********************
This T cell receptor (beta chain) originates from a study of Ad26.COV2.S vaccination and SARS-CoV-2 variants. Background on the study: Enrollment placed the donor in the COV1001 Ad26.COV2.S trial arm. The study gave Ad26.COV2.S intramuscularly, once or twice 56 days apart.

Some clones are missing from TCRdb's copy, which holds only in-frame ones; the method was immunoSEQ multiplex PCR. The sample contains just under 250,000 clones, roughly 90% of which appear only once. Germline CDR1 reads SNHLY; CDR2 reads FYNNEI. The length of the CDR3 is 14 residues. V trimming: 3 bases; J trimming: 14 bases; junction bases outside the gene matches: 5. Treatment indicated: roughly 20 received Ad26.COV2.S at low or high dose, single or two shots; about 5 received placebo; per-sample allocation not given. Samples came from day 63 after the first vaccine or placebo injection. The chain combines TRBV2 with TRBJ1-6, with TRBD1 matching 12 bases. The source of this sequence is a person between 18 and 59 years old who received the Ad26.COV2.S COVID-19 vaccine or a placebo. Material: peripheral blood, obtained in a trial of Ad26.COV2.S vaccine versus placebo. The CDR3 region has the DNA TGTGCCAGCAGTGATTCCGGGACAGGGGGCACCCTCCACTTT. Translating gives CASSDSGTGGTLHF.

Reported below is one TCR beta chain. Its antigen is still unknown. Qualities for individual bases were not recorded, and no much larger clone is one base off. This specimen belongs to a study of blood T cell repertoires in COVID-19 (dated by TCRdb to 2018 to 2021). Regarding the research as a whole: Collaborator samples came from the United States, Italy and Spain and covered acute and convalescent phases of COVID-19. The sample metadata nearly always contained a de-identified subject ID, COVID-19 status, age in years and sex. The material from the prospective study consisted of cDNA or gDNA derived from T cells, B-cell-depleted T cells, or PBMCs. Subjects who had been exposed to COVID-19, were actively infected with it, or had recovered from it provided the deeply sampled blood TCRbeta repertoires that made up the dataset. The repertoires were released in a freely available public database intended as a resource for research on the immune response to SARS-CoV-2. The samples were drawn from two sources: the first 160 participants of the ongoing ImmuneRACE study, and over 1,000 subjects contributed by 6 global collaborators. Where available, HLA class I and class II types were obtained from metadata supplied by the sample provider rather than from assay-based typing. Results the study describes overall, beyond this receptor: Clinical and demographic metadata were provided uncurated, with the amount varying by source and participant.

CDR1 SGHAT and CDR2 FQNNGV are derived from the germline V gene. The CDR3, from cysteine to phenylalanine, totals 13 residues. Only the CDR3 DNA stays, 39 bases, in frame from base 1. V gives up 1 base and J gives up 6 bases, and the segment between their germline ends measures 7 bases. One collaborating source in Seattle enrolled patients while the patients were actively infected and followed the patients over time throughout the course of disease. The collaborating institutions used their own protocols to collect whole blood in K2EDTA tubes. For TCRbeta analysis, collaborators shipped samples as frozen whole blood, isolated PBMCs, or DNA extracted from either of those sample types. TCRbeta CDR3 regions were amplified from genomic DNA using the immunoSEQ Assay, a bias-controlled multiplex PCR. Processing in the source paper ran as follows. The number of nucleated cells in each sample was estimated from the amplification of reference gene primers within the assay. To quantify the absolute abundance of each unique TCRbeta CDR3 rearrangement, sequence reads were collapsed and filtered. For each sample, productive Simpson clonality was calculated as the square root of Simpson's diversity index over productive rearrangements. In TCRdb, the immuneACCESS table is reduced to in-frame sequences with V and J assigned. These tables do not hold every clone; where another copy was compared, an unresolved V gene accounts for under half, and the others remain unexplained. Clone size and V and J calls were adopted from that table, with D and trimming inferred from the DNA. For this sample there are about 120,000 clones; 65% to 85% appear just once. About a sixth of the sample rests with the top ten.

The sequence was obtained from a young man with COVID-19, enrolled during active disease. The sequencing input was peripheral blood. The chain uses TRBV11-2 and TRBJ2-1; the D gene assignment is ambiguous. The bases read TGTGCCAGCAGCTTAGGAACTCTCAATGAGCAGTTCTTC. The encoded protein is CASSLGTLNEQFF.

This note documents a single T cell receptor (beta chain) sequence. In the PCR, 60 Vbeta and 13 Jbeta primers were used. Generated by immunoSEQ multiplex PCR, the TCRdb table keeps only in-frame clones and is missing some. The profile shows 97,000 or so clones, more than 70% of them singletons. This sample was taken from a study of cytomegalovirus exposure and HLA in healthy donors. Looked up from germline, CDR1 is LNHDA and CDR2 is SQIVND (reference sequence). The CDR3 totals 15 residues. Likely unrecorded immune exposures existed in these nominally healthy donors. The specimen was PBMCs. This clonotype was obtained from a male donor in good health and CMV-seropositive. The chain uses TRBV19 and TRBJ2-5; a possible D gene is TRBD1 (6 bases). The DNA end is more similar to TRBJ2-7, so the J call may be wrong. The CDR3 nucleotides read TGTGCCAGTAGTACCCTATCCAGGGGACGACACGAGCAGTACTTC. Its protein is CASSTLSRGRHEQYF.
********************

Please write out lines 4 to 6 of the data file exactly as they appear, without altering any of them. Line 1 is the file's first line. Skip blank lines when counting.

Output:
CDR1 SGHAT and CDR2 FQNNGV are derived from the germline V gene. The CDR3, from cysteine to phenylalanine, totals 13 residues. Only the CDR3 DNA stays, 39 bases, in frame from base 1. V gives up 1 base and J gives up 6 bases, and the segment between their germline ends measures 7 bases. One collaborating source in Seattle enrolled patients while the patients were actively infected and followed the patients over time throughout the course of disease. The collaborating institutions used their own protocols to collect whole blood in K2EDTA tubes. For TCRbeta analysis, collaborators shipped samples as frozen whole blood, isolated PBMCs, or DNA extracted from either of those sample types. TCRbeta CDR3 regions were amplified from genomic DNA using the immunoSEQ Assay, a bias-controlled multiplex PCR. Processing in the source paper ran as follows. The number of nucleated cells in each sample was estimated from the amplification of reference gene primers within the assay. To quantify the absolute abundance of each unique TCRbeta CDR3 rearrangement, sequence reads were collapsed and filtered. For each sample, productive Simpson clonality was calculated as the square root of Simpson's diversity index over productive rearrangements. In TCRdb, the immuneACCESS table is reduced to in-frame sequences with V and J assigned. These tables do not hold every clone; where another copy was compared, an unresolved V gene accounts for under half, and the others remain unexplained. Clone size and V and J calls were adopted from that table, with D and trimming inferred from the DNA. For this sample there are about 120,000 clones; 65% to 85% appear just once. About a sixth of the sample rests with the top ten.

The sequence was obtained from a young man with COVID-19, enrolled during active disease. The sequencing input was peripheral blood. The chain uses TRBV11-2 and TRBJ2-1; the D gene assignment is ambiguous. The bases read TGTGCCAGCAGCTTAGGAACTCTCAATGAGCAGTTCTTC. The encoded protein is CASSLGTLNEQFF.

This note documents a single T cell receptor (beta chain) sequence. In the PCR, 60 Vbeta and 13 Jbeta primers were used. Generated by immunoSEQ multiplex PCR, the TCRdb table keeps only in-frame clones and is missing some. The profile shows 97,000 or so clones, more than 70% of them singletons. This sample was taken from a study of cytomegalovirus exposure and HLA in healthy donors. Looked up from germline, CDR1 is LNHDA and CDR2 is SQIVND (reference sequence). The CDR3 totals 15 residues. Likely unrecorded immune exposures existed in these nominally healthy donors. The specimen was PBMCs. This clonotype was obtained from a male donor in good health and CMV-seropositive. The chain uses TRBV19 and TRBJ2-5; a possible D gene is TRBD1 (6 bases). The DNA end is more similar to TRBJ2-7, so the J call may be wrong. The CDR3 nucleotides read TGTGCCAGTAGTACCCTATCCAGGGGACGACACGAGCAGTACTTC. Its protein is CASSTLSRGRHEQYF.